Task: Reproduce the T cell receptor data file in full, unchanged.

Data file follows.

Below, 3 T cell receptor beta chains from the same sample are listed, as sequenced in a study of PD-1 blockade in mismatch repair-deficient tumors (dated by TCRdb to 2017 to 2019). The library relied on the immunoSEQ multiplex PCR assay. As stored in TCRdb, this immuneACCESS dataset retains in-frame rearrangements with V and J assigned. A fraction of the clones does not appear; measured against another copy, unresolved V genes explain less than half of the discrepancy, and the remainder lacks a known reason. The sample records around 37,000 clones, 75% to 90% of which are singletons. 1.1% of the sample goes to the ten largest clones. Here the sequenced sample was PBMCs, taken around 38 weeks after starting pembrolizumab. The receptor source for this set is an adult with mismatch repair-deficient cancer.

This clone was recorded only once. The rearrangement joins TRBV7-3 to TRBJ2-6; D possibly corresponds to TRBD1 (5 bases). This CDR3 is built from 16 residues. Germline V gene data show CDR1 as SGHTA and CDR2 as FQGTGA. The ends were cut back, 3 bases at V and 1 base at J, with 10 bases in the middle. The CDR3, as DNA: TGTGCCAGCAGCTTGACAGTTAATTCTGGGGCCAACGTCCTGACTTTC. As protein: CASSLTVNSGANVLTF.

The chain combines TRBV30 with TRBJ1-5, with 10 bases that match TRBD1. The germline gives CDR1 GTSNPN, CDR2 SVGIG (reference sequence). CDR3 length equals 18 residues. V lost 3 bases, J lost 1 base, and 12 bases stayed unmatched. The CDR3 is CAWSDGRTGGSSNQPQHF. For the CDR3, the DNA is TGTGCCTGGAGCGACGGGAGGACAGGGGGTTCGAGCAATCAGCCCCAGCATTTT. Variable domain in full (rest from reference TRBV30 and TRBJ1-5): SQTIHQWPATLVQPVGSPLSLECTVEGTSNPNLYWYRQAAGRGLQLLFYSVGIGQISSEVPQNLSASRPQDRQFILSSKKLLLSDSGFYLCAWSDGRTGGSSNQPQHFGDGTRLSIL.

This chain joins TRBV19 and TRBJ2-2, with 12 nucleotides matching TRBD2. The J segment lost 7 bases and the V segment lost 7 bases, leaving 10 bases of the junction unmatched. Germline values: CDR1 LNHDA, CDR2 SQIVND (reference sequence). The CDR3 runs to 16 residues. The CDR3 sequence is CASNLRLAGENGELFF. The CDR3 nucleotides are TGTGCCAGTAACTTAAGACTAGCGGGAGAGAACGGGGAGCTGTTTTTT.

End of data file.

Below, 3 T cell receptor beta chains from the same sample are listed, as sequenced in a study of PD-1 blockade in mismatch repair-deficient tumors (dated by TCRdb to 2017 to 2019). The library relied on the immunoSEQ multiplex PCR assay. As stored in TCRdb, this immuneACCESS dataset retains in-frame rearrangements with V and J assigned. A fraction of the clones does not appear; measured against another copy, unresolved V genes explain less than half of the discrepancy, and the remainder lacks a known reason. The sample records around 37,000 clones, 75% to 90% of which are singletons. 1.1% of the sample goes to the ten largest clones. Here the sequenced sample was PBMCs, taken around 38 weeks after starting pembrolizumab. The receptor source for this set is an adult with mismatch repair-deficient cancer.

This clone was recorded only once. The rearrangement joins TRBV7-3 to TRBJ2-6; D possibly corresponds to TRBD1 (5 bases). This CDR3 is built from 16 residues. Germline V gene data show CDR1 as SGHTA and CDR2 as FQGTGA. The ends were cut back, 3 bases at V and 1 base at J, with 10 bases in the middle. The CDR3, as DNA: TGTGCCAGCAGCTTGACAGTTAATTCTGGGGCCAACGTCCTGACTTTC. As protein: CASSLTVNSGANVLTF.

The chain combines TRBV30 with TRBJ1-5, with 10 bases that match TRBD1. The germline gives CDR1 GTSNPN, CDR2 SVGIG (reference sequence). CDR3 length equals 18 residues. V lost 3 bases, J lost 1 base, and 12 bases stayed unmatched. The CDR3 is CAWSDGRTGGSSNQPQHF. For the CDR3, the DNA is TGTGCCTGGAGCGACGGGAGGACAGGGGGTTCGAGCAATCAGCCCCAGCATTTT. Variable domain in full (rest from reference TRBV30 and TRBJ1-5): SQTIHQWPATLVQPVGSPLSLECTVEGTSNPNLYWYRQAAGRGLQLLFYSVGIGQISSEVPQNLSASRPQDRQFILSSKKLLLSDSGFYLCAWSDGRTGGSSNQPQHFGDGTRLSIL.

This chain joins TRBV19 and TRBJ2-2, with 12 nucleotides matching TRBD2. The J segment lost 7 bases and the V segment lost 7 bases, leaving 10 bases of the junction unmatched. Germline values: CDR1 LNHDA, CDR2 SQIVND (reference sequence). The CDR3 runs to 16 residues. The CDR3 sequence is CASNLRLAGENGELFF. The CDR3 nucleotides are TGTGCCAGTAACTTAAGACTAGCGGGAGAGAACGGGGAGCTGTTTTTT.